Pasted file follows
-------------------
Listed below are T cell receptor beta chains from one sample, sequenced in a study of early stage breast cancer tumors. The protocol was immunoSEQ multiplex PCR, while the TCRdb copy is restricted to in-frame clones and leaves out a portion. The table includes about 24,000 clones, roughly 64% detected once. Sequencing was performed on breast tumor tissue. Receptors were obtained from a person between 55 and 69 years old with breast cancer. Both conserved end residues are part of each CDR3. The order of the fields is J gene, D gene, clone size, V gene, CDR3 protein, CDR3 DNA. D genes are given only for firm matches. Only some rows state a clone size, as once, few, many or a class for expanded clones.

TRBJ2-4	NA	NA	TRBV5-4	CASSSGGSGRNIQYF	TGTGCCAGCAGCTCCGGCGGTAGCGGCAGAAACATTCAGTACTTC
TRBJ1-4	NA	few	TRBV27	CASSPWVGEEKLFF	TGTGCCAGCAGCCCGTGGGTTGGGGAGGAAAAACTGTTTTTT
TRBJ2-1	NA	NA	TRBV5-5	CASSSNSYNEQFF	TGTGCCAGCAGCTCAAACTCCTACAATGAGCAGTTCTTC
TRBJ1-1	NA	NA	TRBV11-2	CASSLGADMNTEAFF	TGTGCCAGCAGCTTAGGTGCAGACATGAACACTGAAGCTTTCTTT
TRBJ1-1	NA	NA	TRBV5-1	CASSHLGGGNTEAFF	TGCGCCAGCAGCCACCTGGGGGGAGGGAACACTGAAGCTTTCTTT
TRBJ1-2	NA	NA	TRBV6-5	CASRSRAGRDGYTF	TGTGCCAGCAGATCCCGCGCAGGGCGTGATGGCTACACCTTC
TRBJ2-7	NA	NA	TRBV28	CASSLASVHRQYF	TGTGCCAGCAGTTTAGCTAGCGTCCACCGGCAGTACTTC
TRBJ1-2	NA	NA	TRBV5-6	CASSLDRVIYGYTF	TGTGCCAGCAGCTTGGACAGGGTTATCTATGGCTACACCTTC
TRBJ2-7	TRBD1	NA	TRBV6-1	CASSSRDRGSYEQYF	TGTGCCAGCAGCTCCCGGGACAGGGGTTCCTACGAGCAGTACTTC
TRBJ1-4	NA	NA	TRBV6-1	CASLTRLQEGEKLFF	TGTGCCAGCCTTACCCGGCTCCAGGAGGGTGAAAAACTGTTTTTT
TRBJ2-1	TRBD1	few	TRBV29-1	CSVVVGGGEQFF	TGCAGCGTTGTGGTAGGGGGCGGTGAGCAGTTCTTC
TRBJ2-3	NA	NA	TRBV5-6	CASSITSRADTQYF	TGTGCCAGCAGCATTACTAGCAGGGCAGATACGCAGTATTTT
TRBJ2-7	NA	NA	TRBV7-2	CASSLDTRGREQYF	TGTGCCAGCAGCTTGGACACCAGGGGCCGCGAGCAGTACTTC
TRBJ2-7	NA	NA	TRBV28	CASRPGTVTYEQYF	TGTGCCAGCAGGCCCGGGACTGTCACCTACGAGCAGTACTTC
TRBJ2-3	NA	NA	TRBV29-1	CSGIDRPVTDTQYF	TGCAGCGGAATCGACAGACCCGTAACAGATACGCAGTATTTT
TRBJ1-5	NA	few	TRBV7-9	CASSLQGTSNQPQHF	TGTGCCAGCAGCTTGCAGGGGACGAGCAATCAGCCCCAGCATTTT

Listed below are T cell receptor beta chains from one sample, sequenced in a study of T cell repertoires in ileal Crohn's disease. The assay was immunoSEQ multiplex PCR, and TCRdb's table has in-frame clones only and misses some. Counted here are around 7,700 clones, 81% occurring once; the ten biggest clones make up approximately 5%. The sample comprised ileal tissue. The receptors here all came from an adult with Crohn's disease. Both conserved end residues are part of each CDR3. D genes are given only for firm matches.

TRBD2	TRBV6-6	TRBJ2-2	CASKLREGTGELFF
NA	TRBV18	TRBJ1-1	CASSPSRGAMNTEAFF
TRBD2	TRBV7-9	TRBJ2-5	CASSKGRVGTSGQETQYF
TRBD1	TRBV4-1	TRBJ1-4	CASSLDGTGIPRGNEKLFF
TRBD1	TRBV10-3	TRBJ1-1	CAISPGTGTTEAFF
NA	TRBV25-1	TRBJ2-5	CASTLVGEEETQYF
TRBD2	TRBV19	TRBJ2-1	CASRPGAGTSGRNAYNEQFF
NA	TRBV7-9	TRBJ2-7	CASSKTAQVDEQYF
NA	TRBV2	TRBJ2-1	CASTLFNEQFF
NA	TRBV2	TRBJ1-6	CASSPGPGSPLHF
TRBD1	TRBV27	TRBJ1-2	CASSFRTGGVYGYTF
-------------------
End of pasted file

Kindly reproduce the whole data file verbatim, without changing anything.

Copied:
Listed below are T cell receptor beta chains from one sample, sequenced in a study of early stage breast cancer tumors. The protocol was immunoSEQ multiplex PCR, while the TCRdb copy is restricted to in-frame clones and leaves out a portion. The table includes about 24,000 clones, roughly 64% detected once. Sequencing was performed on breast tumor tissue. Receptors were obtained from a person between 55 and 69 years old with breast cancer. Both conserved end residues are part of each CDR3. The order of the fields is J gene, D gene, clone size, V gene, CDR3 protein, CDR3 DNA. D genes are given only for firm matches. Only some rows state a clone size, as once, few, many or a class for expanded clones.

TRBJ2-4	NA	NA	TRBV5-4	CASSSGGSGRNIQYF	TGTGCCAGCAGCTCCGGCGGTAGCGGCAGAAACATTCAGTACTTC
TRBJ1-4	NA	few	TRBV27	CASSPWVGEEKLFF	TGTGCCAGCAGCCCGTGGGTTGGGGAGGAAAAACTGTTTTTT
TRBJ2-1	NA	NA	TRBV5-5	CASSSNSYNEQFF	TGTGCCAGCAGCTCAAACTCCTACAATGAGCAGTTCTTC
TRBJ1-1	NA	NA	TRBV11-2	CASSLGADMNTEAFF	TGTGCCAGCAGCTTAGGTGCAGACATGAACACTGAAGCTTTCTTT
TRBJ1-1	NA	NA	TRBV5-1	CASSHLGGGNTEAFF	TGCGCCAGCAGCCACCTGGGGGGAGGGAACACTGAAGCTTTCTTT
TRBJ1-2	NA	NA	TRBV6-5	CASRSRAGRDGYTF	TGTGCCAGCAGATCCCGCGCAGGGCGTGATGGCTACACCTTC
TRBJ2-7	NA	NA	TRBV28	CASSLASVHRQYF	TGTGCCAGCAGTTTAGCTAGCGTCCACCGGCAGTACTTC
TRBJ1-2	NA	NA	TRBV5-6	CASSLDRVIYGYTF	TGTGCCAGCAGCTTGGACAGGGTTATCTATGGCTACACCTTC
TRBJ2-7	TRBD1	NA	TRBV6-1	CASSSRDRGSYEQYF	TGTGCCAGCAGCTCCCGGGACAGGGGTTCCTACGAGCAGTACTTC
TRBJ1-4	NA	NA	TRBV6-1	CASLTRLQEGEKLFF	TGTGCCAGCCTTACCCGGCTCCAGGAGGGTGAAAAACTGTTTTTT
TRBJ2-1	TRBD1	few	TRBV29-1	CSVVVGGGEQFF	TGCAGCGTTGTGGTAGGGGGCGGTGAGCAGTTCTTC
TRBJ2-3	NA	NA	TRBV5-6	CASSITSRADTQYF	TGTGCCAGCAGCATTACTAGCAGGGCAGATACGCAGTATTTT
TRBJ2-7	NA	NA	TRBV7-2	CASSLDTRGREQYF	TGTGCCAGCAGCTTGGACACCAGGGGCCGCGAGCAGTACTTC
TRBJ2-7	NA	NA	TRBV28	CASRPGTVTYEQYF	TGTGCCAGCAGGCCCGGGACTGTCACCTACGAGCAGTACTTC
TRBJ2-3	NA	NA	TRBV29-1	CSGIDRPVTDTQYF	TGCAGCGGAATCGACAGACCCGTAACAGATACGCAGTATTTT
TRBJ1-5	NA	few	TRBV7-9	CASSLQGTSNQPQHF	TGTGCCAGCAGCTTGCAGGGGACGAGCAATCAGCCCCAGCATTTT

Listed below are T cell receptor beta chains from one sample, sequenced in a study of T cell repertoires in ileal Crohn's disease. The assay was immunoSEQ multiplex PCR, and TCRdb's table has in-frame clones only and misses some. Counted here are around 7,700 clones, 81% occurring once; the ten biggest clones make up approximately 5%. The sample comprised ileal tissue. The receptors here all came from an adult with Crohn's disease. Both conserved end residues are part of each CDR3. D genes are given only for firm matches.

TRBD2	TRBV6-6	TRBJ2-2	CASKLREGTGELFF
NA	TRBV18	TRBJ1-1	CASSPSRGAMNTEAFF
TRBD2	TRBV7-9	TRBJ2-5	CASSKGRVGTSGQETQYF
TRBD1	TRBV4-1	TRBJ1-4	CASSLDGTGIPRGNEKLFF
TRBD1	TRBV10-3	TRBJ1-1	CAISPGTGTTEAFF
NA	TRBV25-1	TRBJ2-5	CASTLVGEEETQYF
TRBD2	TRBV19	TRBJ2-1	CASRPGAGTSGRNAYNEQFF
NA	TRBV7-9	TRBJ2-7	CASSKTAQVDEQYF
NA	TRBV2	TRBJ2-1	CASTLFNEQFF
NA	TRBV2	TRBJ1-6	CASSPGPGSPLHF
TRBD1	TRBV27	TRBJ1-2	CASSFRTGGVYGYTF